Why do top sportsmen cite not thinking too much as the reason for success? And just how much is too much? The Hindu explored the struggle between the mind and the body on Wednesday (May 17).
‘Not thinking’, though, was what went wrong for Kolkata Knight Riders in their last match against Mumbai Indians. We sent messages to the batsmen twice that there was no need to accelerate, lamented Gautam Gambhir, the captain, before urging his side to use the loss as a catalyst.
Elsewhere, a look at why the fears of a strike in Australia are unfounded, how Misbah-ul-Haq and Younis Khan served cricket, and England’s IPL trio put their feet up, for a while at least.
Cricket’s mind-body problem — and its resolution (The Hindu)
Rishabh Pant’s advice to Sanju Samson during a run chase in the IPL highlights sport’s mind-body problem. “He told me,” said Samson after the two youngsters had taken the Delhi Daredevils to a thrilling win, ‘don’t think too much, just keep hitting.’”
“Cricket is a game played in the mind”, goes the cliché. True, but can we ignore the body? Over-thinking leads to paralysis by analysis; emptying the mind of all thought is neither possible nor desirable. Top players throw a bridge across these extremes.
Sunrisers Hyderabad are a great deal more than David Warner (Hindustan Times)
Back in 2011 I remember meeting the great Brian Lara at the Heathrow Airport. We had just arrived for a full-fledged tour of England. I am an introvert but thought this was a ‘once-in-a-lifetime’ opportunity to get some nuggets from the champion batsman. Pleasantries exchanged, I came into my own. I am not sure if two right-handers do like that, but I’ve often noticed that two lefties connect like high-tension wires. A bit like two Indians meeting on the streets of Boston, absolute strangers but bursting at the seams, keen to share a lot. I asked Lara about stance, high backlift, playing spin, and a lot more. But the best advice he gave me went like this, “Gautam, remember one thing, there are more bad days than good in cricket and that will never change.”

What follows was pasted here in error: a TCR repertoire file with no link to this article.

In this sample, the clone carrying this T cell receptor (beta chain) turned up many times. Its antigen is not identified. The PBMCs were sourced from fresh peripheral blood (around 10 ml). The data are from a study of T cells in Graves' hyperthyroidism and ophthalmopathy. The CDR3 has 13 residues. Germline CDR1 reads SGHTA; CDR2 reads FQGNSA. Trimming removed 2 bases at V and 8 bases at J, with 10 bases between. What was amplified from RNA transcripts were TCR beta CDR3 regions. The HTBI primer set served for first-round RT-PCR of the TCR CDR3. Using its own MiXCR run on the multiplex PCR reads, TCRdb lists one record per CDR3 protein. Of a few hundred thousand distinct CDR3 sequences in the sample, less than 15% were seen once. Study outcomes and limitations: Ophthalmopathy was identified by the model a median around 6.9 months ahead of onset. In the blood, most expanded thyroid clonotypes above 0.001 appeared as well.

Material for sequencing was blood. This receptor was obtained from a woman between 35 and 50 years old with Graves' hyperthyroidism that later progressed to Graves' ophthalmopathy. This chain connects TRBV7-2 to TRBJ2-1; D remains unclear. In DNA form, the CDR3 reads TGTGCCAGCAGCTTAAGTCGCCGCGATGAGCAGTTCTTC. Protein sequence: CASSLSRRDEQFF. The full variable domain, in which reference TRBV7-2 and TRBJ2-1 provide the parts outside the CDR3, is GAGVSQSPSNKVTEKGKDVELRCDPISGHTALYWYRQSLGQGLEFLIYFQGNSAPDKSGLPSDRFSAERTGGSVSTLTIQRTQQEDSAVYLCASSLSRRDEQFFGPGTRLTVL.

BCCI officials may see hefty cut in foreign tour allowance (Times of India)
The Board of Control for Cricket in India’s (BCCI) office-bearers and committee heads, who draw around $750 per day as daily allowance (DA) on foreign tours, may see a massive cut in their allowance money on official duty abroad. Top sources said a discussion to reduce the DA of board officials has already begun and the cut could be quite substantial.
Misbah and Younis did more than serve Pakistan – they served cricket (The Guardian)
Of course they finished together. Younis and Misbah were one of the great partnerships. They started late, because Misbah became a regular member of the team only in 2009 when he was 34 but still scored more runs together than any other pair of Pakistan batsmen. In the long history of Test cricket, only two pairs scored more runs in partnership at a higher average. Jack Hobbs and Herbert Sutcliffe were one, Justin Langer and Ricky Ponting the other. Then it is Misbah and Younis, 3,213 altogether, at 68.36. After Allah, his wife and his children, Younis was the one Misbah wanted to thank in his farewell speech. “It was a very fine journey with him in the middle,” he said. “My name will come with his and be remembered in history.”
An Indian Premier League XI to take on the Men in Blue (Yahoo Cricket)